Meta Says It Plans to Spend Billions More on A.I.


Meta projected on Wednesday that revenue for the current quarter would be lower than what Wall Street anticipated and said it would spend billions of dollars more on its artificial intelligence efforts, even as it reported robust revenue and profits for the first three months of the year.

Revenue for the company, which owns Facebook, Instagram, WhatsApp and Messenger, was $36.5 billion in the first quarter, up 27 percent from $28.6 billion a year earlier and slightly above Wall Street estimates of $36.1 billion, according to data compiled by FactSet. Profit was $12.4 billion, more than double the $5.7 billion a year earlier.

But Meta’s work on A.I., which requires substantial computing power, comes with a lofty price tag. The Silicon Valley company said it planned to raise its spending forecast for the year to $35 billion to $40 billion, up from a previous estimate of $30 billion to $37 billion. The move was driven by heavy investments in A.I. infrastructure, including data centers; chip designs; and research and development.

Meta also predicted that revenue for the current quarter would be $36.5 billion to $39 billion, lower than analysts’ expectations.

The combination of higher spending and lighter-than-expected revenue spooked investors, who sent Meta’s shares down more than 16 percent on Wednesday afternoon after they ended regular trading at $493.50.

“Meta’s earnings should serve as a stark warning for companies reporting this earnings season,” said Thomas Monteiro, a senior analyst at Investing.com. While the company’s results were robust, “it didn’t matter as much as the reported lowering revenue expectations” for the current quarter, he said, adding, “Investors are currently looking at the near future with heavy mistrust.”

Meta, which has been in perpetual transition in recent years, has increasingly positioned itself as poised to capitalize on A.I. The technology has drawn a surge in interest after an explosion of generative A.I., which can produce text, video, audio and images. Mark Zuckerberg, Meta’s chief executive, has for years invested to drive A.I. advancements, some of which have improved the company’s advertising systems and bolstered its revenue.

After OpenAI released the ChatGPT chatbot in 2022, Mr. Zuckerberg refocused Meta to plug A.I.-powered products into nearly every corner of his empire, from Instagram’s and Facebook’s search tools to image-generation software and smart glasses. Last week, Meta unveiled new versions of its A.I.-powered smart assistant software that it has incorporated across its apps.

Mr. Zuckerberg has also spent billions investing in graphics processing units, or GPUs, the chips that can carry out the complex calculations to power artificially intelligent systems.

But Meta continues to burn billions of dollars chasing Mr. Zuckerberg’s vision of the immersive digital world of the metaverse. Reality Labs, Meta’s hardware division, lost roughly $3.8 billion in the first quarter while making $440 million in revenue, spending heavily to build virtual and augmented reality goggles and software, as well as the company’s Horizon operating system for V.R. headsets.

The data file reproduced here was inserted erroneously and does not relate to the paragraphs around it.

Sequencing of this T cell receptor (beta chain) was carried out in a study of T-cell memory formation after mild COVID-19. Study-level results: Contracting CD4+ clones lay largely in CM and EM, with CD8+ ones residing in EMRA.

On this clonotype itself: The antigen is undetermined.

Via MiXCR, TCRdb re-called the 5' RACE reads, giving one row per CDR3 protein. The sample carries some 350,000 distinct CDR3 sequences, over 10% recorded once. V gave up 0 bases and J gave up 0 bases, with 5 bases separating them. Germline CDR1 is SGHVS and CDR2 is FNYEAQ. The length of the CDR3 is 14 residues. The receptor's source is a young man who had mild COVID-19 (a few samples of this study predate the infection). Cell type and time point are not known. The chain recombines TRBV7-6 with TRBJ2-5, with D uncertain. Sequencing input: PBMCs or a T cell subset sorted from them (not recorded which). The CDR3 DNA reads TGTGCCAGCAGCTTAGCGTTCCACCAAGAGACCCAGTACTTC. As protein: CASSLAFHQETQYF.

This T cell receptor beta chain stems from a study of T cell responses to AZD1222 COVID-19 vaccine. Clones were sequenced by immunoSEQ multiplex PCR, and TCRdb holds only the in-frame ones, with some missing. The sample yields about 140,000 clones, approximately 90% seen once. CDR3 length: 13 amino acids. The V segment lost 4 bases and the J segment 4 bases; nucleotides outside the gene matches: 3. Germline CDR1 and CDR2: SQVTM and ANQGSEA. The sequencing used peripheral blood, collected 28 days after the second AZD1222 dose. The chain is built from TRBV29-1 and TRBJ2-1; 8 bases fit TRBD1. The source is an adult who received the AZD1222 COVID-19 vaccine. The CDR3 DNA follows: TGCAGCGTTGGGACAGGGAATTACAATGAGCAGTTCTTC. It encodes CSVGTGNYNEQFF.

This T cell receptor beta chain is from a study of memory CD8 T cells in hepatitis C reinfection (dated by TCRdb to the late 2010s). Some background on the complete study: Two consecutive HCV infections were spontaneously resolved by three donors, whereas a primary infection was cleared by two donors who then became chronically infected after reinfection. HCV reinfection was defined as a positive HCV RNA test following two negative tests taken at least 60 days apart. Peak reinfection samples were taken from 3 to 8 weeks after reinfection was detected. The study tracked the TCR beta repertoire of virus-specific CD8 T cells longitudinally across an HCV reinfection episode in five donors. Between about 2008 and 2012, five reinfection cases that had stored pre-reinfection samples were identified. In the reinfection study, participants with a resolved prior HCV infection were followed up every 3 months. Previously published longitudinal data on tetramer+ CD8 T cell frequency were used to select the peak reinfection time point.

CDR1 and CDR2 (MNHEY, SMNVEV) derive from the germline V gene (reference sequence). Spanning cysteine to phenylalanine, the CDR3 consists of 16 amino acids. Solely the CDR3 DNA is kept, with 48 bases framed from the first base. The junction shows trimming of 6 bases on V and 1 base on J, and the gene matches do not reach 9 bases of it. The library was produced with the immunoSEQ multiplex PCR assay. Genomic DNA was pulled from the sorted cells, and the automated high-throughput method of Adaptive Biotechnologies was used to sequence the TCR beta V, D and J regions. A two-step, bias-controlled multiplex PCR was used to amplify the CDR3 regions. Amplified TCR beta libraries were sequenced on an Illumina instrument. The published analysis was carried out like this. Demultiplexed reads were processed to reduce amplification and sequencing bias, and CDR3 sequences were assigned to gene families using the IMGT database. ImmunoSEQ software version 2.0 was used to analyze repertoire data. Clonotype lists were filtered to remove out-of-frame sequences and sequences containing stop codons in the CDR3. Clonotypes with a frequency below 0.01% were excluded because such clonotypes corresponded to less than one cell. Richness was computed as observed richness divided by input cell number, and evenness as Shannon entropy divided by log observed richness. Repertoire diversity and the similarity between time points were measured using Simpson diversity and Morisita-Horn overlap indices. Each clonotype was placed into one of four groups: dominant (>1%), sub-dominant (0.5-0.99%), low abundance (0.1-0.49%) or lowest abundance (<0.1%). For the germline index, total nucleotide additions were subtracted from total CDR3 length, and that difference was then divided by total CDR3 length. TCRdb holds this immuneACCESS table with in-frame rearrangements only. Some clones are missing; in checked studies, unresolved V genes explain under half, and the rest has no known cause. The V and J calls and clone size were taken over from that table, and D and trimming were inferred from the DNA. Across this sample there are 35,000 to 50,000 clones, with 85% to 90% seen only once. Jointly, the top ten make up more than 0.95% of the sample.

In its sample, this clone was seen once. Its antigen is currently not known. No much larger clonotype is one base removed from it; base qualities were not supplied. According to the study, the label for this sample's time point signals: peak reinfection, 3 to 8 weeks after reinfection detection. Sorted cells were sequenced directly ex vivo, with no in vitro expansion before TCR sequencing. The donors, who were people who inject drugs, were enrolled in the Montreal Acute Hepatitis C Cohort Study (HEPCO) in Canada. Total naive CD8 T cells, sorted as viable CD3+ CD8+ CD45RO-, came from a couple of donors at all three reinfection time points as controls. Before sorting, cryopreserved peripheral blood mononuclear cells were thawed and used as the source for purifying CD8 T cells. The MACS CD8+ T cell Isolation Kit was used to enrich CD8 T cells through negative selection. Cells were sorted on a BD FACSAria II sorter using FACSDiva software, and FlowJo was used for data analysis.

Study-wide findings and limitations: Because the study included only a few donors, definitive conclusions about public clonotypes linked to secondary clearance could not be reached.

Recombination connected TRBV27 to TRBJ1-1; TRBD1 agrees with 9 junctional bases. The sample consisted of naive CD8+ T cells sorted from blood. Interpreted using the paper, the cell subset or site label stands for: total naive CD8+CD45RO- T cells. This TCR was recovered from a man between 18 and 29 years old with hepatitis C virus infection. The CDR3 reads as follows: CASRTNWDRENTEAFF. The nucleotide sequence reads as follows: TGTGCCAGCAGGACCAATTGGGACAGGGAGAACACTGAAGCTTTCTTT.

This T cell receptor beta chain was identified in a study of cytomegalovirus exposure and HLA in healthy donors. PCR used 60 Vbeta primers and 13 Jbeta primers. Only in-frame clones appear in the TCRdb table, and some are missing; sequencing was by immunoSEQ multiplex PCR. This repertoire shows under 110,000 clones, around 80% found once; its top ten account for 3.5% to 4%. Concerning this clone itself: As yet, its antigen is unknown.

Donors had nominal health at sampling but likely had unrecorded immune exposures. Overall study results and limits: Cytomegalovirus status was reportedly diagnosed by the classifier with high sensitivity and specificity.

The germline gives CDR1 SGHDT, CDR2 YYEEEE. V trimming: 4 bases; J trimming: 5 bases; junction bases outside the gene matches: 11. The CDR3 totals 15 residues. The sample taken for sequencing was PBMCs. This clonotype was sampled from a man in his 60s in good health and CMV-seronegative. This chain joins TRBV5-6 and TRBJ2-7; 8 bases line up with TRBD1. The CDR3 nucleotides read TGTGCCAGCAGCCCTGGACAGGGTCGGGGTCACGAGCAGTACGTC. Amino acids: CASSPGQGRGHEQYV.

In a call with investors on Wednesday, Mr. Zuckerberg said that the company’s Ray-Ban smart glasses — a Reality Labs effort — were an early success and that some styles had sold out in some markets. Meta recently updated the glasses with A.I. software that acts as a kind of audio assistant that can answer questions or translate text into different languages.

Meta has experienced several ups and downs in recent years. After a surge in users and activity during the initial Covid-19 lockdowns, its business was battered by a decline in the digital advertising market in 2022. Last year, Mr. Zuckerberg instituted a cost-cutting program, culling roughly a third of the company’s work force and flattening layers of middle management.

Revenue has since surged, buoyed by a rebound in the ad market and more people regularly returning to one or more of the company’s apps.

On Wednesday, Meta said more than 3.24 billion people use one or more of its apps every day. In the investor call, Mr. Zuckerberg specifically called out WhatsApp, noting that the messaging service was one that people regularly return to.

He also had a message for Meta’s shareholders: Bear with us. “Historically we’ve seen a lot of volatility in our stock in this phase of our product playbook,” he said on the call with investors.

He pointed to Reels, Meta’s TikTok-like video product, and Stories, the company’s disappearing photo and video messages service. While those features had no immediate path to making money, they grew quickly and eventually proved lucrative, he said. Mr. Zuckerberg said Meta typically focused on building new products to be used by as many people as possible before worrying about how to profit from them.

The money, he added, will come.

“We should all have quite a bit of confidence that if those are on a good track to scale, that they’re going to end up being very large businesses,” he said.



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